"While we may not have the perfect language, maybe we should prefer the one with fewer surprises."

Gojko Adzic: How I Learned To Stop Worrying And Love Flexible Scope

I've never seen Gojko talk before, though I'm familiar with his writing. Still haven't gotten around to Impact Mapping, though people keep recommending it. After this talk it definitely bumped up on my reading list, as will his upcoming free book about improving user stories.

Flexibility is something people pay extra for in other industries. For example, in plane tickets flexibility has a lot of value. You pay extra to be able to change things. Why do people then fight flexibility in software so much? People only become susceptive to flexibility in crisis mode. Why is it not the normal mindset?

There's a real problem in agile in that it's not flexible from a business perspective. We've built flexibility into our process, but it's not flexible to business users.

User stories are part of the problem. As a backlog management tool, they're flawed. When "flexible" means just putting things in and out of the backlog, it is dangerous. People just invent stuff and it goes in ("user story stream of consciousness"). Nothing big ever gets done. Scrum says the stories must be small, must fit in a sprint. These kinds of stories don't have big business impact. They don't really communicate what the business needs.

Uncertainty cannot be avoided. Unpredictable changes will always happen. Business people understand this. The interesting question is: How much is the insurance policy against this worth?

In the book Adapt by Tim Harford there's a discussion of two kinds of plans: Linear and flexible. Linear plans never work. This is because of unexpected things that come from outside our control. They come in three dimensions:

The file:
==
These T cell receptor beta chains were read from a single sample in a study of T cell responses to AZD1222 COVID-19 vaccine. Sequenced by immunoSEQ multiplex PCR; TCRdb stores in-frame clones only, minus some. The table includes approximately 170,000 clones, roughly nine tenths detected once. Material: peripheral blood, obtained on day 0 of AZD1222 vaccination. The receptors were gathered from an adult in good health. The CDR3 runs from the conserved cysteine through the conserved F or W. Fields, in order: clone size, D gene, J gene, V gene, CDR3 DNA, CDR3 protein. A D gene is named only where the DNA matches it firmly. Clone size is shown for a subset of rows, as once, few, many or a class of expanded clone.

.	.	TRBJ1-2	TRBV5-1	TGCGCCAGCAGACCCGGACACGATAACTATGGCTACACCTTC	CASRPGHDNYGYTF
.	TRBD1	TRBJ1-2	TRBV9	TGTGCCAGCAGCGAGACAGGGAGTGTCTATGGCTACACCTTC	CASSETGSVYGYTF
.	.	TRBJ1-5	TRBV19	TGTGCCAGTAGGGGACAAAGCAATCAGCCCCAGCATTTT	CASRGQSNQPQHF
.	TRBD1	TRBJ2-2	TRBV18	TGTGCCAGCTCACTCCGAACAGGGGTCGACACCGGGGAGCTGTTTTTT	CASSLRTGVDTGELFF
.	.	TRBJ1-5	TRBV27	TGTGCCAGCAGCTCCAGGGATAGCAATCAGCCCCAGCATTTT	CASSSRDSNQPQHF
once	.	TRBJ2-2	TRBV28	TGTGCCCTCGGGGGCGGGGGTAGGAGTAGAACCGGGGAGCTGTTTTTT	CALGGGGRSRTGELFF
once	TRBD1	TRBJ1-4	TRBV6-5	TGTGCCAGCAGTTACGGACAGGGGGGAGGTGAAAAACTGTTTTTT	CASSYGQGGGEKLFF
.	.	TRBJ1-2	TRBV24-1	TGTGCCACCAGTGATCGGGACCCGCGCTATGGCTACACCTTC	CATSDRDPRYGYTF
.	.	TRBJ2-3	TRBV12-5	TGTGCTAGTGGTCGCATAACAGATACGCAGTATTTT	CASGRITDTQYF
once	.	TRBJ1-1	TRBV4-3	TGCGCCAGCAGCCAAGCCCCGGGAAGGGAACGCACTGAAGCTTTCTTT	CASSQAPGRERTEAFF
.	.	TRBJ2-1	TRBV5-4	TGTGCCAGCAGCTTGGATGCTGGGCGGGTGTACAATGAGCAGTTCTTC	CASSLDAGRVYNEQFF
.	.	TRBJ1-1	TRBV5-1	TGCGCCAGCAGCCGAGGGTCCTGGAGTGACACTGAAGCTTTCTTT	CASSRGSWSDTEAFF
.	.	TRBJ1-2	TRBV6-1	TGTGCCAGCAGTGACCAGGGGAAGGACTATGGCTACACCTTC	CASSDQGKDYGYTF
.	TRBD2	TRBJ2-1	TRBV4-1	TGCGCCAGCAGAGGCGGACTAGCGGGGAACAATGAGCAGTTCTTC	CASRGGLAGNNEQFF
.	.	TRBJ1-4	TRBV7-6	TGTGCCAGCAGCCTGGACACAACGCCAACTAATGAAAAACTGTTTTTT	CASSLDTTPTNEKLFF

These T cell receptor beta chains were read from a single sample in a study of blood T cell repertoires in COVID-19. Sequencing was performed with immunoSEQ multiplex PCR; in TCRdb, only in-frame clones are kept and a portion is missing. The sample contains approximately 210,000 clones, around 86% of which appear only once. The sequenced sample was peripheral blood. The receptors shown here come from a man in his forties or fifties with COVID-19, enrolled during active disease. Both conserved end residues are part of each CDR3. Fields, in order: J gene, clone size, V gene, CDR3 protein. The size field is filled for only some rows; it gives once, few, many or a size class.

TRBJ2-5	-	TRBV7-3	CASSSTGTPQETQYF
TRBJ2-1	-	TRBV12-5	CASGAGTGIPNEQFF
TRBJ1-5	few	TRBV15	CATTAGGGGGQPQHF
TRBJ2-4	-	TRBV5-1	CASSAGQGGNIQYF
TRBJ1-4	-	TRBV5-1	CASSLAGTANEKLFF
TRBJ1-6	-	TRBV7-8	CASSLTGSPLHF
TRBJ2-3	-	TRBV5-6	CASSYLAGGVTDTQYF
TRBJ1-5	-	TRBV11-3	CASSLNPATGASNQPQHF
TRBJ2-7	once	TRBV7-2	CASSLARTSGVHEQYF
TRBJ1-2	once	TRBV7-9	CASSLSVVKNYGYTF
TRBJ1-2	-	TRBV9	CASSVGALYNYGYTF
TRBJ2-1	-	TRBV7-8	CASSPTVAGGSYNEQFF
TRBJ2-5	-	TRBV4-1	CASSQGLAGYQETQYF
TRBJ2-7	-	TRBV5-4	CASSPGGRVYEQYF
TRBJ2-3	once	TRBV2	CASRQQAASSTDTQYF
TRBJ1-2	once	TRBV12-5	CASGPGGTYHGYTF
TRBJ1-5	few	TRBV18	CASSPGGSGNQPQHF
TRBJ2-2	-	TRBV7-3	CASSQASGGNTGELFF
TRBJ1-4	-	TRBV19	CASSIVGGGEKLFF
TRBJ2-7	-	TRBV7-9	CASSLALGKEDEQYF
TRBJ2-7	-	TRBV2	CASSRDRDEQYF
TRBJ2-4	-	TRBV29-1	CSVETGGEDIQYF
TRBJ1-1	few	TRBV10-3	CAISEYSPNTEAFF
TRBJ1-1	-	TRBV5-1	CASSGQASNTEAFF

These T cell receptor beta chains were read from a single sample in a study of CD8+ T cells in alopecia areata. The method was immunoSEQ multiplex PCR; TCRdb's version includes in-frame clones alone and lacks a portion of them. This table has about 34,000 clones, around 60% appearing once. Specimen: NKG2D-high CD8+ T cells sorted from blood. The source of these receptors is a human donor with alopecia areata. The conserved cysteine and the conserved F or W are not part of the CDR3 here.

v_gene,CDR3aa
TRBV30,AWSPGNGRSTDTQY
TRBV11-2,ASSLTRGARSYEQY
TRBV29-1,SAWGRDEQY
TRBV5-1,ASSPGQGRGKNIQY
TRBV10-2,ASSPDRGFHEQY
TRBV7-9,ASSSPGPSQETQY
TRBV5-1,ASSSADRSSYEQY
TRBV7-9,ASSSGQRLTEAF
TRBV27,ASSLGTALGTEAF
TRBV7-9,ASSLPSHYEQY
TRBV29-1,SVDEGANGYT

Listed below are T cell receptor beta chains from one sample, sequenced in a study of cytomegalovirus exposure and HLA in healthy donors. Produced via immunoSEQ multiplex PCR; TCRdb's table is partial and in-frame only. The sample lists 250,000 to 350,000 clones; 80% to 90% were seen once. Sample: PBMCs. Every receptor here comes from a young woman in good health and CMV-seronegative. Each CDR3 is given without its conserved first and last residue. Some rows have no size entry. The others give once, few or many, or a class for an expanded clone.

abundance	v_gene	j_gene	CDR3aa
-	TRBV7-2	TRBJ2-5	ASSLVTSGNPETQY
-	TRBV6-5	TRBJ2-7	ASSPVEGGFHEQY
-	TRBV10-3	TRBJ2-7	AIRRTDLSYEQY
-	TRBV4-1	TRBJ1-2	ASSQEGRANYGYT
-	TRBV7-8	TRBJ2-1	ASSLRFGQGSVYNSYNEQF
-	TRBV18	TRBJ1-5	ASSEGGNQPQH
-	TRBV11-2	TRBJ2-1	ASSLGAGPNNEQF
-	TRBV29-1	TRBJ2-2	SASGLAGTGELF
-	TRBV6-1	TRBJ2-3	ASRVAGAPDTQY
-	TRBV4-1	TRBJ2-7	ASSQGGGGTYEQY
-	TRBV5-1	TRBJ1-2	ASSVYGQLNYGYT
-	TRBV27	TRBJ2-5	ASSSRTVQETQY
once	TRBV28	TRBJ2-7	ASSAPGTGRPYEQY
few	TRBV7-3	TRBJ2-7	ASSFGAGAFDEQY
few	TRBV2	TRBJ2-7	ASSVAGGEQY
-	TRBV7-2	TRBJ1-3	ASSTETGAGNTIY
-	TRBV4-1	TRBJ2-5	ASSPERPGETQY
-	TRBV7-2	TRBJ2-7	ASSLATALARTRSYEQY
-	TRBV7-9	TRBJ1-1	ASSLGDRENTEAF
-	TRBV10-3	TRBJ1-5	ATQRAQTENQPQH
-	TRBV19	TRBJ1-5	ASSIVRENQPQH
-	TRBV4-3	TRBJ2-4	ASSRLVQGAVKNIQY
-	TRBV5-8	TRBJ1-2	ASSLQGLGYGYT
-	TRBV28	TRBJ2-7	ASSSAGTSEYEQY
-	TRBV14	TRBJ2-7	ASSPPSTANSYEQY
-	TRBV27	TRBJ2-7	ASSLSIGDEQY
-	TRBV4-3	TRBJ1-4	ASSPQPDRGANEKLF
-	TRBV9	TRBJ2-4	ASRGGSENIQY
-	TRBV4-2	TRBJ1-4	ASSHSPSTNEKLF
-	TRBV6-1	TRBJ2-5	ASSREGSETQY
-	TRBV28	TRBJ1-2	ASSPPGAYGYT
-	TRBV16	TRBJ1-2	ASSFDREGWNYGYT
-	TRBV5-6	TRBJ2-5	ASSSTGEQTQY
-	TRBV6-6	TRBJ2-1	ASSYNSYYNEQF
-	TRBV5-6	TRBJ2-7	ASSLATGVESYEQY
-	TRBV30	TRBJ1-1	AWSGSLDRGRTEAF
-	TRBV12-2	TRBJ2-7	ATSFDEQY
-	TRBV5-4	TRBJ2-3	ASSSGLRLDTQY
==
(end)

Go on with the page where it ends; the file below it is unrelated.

1. Local - works in one place but doesn't in another.
  2. Time - things happen over time that you didn't plan for.
  3. Human - humans are unpredictable; they will tell you what they want but they actually want something different.

When these dimensions hit our business, we can't control it. Naïve agile doesn't deal with this. Agile has the tools but we need to look at user stories differently.

Principles

Today we do the formulaic "As a [role] I need [thing] in order to [activity]". People argue about the format, but this is disconnected from flexible planning.

What you need is a roadmap. A roadmap is not a backlog in JIRA. Roadmaps should have a concept of variation and a concept of survivability. The hint is in the word: A roadmap is a map of roads. There are options on what roads to take. You can get lost, but then you replan. Or, even better, your GPS does. It flexibly considers options on the fly.

Try to create a GPS for your software. Something that replans things quickly, so you can then start driving and enjoy the ride.